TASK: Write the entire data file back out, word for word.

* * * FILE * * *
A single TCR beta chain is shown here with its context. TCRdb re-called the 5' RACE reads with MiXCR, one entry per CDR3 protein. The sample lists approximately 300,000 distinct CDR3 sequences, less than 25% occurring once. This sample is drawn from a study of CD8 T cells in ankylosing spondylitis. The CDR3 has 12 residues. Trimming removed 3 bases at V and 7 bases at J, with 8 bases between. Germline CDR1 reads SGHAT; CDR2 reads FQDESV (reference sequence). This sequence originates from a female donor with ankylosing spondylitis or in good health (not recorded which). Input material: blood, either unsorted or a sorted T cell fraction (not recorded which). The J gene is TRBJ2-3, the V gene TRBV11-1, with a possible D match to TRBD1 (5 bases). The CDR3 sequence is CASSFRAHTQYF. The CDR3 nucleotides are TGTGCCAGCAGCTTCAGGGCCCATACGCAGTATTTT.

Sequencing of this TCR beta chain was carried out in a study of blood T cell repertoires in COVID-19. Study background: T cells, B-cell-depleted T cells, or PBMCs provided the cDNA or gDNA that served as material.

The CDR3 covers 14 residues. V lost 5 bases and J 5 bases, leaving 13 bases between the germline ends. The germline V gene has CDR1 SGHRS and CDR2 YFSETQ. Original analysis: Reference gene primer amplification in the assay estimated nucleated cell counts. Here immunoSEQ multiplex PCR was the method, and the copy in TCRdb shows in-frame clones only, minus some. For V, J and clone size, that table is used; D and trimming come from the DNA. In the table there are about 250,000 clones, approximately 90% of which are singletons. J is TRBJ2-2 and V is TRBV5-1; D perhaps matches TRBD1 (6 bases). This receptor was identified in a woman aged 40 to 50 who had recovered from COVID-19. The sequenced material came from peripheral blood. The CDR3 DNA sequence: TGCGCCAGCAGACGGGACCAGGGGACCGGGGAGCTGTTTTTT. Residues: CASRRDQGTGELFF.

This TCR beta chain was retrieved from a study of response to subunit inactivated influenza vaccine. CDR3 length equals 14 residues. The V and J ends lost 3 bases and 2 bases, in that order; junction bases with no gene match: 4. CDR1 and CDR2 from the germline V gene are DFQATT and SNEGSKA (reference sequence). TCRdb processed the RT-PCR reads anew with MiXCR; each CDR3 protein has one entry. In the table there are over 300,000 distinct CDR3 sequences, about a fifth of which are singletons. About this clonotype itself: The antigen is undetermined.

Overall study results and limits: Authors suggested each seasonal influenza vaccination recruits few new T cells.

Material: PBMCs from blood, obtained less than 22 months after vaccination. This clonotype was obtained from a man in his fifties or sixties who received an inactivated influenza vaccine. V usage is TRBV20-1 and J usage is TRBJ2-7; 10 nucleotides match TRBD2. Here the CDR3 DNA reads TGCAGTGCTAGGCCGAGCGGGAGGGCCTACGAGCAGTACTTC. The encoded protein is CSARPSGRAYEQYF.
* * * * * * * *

A single TCR beta chain is shown here with its context. TCRdb re-called the 5' RACE reads with MiXCR, one entry per CDR3 protein. The sample lists approximately 300,000 distinct CDR3 sequences, less than 25% occurring once. This sample is drawn from a study of CD8 T cells in ankylosing spondylitis. The CDR3 has 12 residues. Trimming removed 3 bases at V and 7 bases at J, with 8 bases between. Germline CDR1 reads SGHAT; CDR2 reads FQDESV (reference sequence). This sequence originates from a female donor with ankylosing spondylitis or in good health (not recorded which). Input material: blood, either unsorted or a sorted T cell fraction (not recorded which). The J gene is TRBJ2-3, the V gene TRBV11-1, with a possible D match to TRBD1 (5 bases). The CDR3 sequence is CASSFRAHTQYF. The CDR3 nucleotides are TGTGCCAGCAGCTTCAGGGCCCATACGCAGTATTTT.

Sequencing of this TCR beta chain was carried out in a study of blood T cell repertoires in COVID-19. Study background: T cells, B-cell-depleted T cells, or PBMCs provided the cDNA or gDNA that served as material.

The CDR3 covers 14 residues. V lost 5 bases and J 5 bases, leaving 13 bases between the germline ends. The germline V gene has CDR1 SGHRS and CDR2 YFSETQ. Original analysis: Reference gene primer amplification in the assay estimated nucleated cell counts. Here immunoSEQ multiplex PCR was the method, and the copy in TCRdb shows in-frame clones only, minus some. For V, J and clone size, that table is used; D and trimming come from the DNA. In the table there are about 250,000 clones, approximately 90% of which are singletons. J is TRBJ2-2 and V is TRBV5-1; D perhaps matches TRBD1 (6 bases). This receptor was identified in a woman aged 40 to 50 who had recovered from COVID-19. The sequenced material came from peripheral blood. The CDR3 DNA sequence: TGCGCCAGCAGACGGGACCAGGGGACCGGGGAGCTGTTTTTT. Residues: CASRRDQGTGELFF.

This TCR beta chain was retrieved from a study of response to subunit inactivated influenza vaccine. CDR3 length equals 14 residues. The V and J ends lost 3 bases and 2 bases, in that order; junction bases with no gene match: 4. CDR1 and CDR2 from the germline V gene are DFQATT and SNEGSKA (reference sequence). TCRdb processed the RT-PCR reads anew with MiXCR; each CDR3 protein has one entry. In the table there are over 300,000 distinct CDR3 sequences, about a fifth of which are singletons. About this clonotype itself: The antigen is undetermined.

Overall study results and limits: Authors suggested each seasonal influenza vaccination recruits few new T cells.

Material: PBMCs from blood, obtained less than 22 months after vaccination. This clonotype was obtained from a man in his fifties or sixties who received an inactivated influenza vaccine. V usage is TRBV20-1 and J usage is TRBJ2-7; 10 nucleotides match TRBD2. Here the CDR3 DNA reads TGCAGTGCTAGGCCGAGCGGGAGGGCCTACGAGCAGTACTTC. The encoded protein is CSARPSGRAYEQYF.